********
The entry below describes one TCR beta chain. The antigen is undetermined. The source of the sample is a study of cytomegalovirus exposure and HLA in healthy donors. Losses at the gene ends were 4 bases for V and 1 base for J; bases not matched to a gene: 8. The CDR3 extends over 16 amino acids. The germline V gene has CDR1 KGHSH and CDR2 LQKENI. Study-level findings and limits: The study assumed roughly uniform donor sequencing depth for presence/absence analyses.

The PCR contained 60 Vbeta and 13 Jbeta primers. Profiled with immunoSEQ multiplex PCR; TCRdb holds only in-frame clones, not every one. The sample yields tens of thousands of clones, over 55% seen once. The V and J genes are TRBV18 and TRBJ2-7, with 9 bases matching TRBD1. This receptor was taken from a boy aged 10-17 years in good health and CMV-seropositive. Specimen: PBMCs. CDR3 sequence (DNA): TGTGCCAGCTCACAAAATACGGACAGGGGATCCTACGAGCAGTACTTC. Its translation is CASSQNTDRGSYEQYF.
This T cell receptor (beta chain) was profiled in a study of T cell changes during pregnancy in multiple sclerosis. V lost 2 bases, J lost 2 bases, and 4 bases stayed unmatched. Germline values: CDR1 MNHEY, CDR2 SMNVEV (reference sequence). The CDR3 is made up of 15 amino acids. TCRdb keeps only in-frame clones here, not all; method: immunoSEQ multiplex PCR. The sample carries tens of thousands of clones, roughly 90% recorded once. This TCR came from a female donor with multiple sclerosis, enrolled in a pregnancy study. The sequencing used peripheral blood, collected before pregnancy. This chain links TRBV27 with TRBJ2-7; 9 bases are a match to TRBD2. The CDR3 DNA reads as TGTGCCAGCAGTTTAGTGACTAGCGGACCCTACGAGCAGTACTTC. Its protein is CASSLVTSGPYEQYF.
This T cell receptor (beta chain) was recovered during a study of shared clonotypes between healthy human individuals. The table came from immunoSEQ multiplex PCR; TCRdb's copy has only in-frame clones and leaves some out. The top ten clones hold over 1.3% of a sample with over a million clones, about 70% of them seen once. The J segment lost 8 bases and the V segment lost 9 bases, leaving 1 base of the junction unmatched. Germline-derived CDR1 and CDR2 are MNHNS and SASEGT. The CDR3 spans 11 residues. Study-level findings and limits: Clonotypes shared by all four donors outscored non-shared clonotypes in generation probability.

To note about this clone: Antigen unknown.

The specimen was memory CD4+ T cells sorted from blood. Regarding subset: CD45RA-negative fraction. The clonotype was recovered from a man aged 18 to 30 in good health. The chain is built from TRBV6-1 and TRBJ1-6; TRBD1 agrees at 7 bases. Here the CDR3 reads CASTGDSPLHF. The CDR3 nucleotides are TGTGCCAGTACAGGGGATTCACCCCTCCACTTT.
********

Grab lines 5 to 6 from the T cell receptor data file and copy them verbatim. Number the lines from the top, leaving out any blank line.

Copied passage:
To note about this clone: Antigen unknown.

The specimen was memory CD4+ T cells sorted from blood. Regarding subset: CD45RA-negative fraction. The clonotype was recovered from a man aged 18 to 30 in good health. The chain is built from TRBV6-1 and TRBJ1-6; TRBD1 agrees at 7 bases. Here the CDR3 reads CASTGDSPLHF. The CDR3 nucleotides are TGTGCCAGTACAGGGGATTCACCCCTCCACTTT.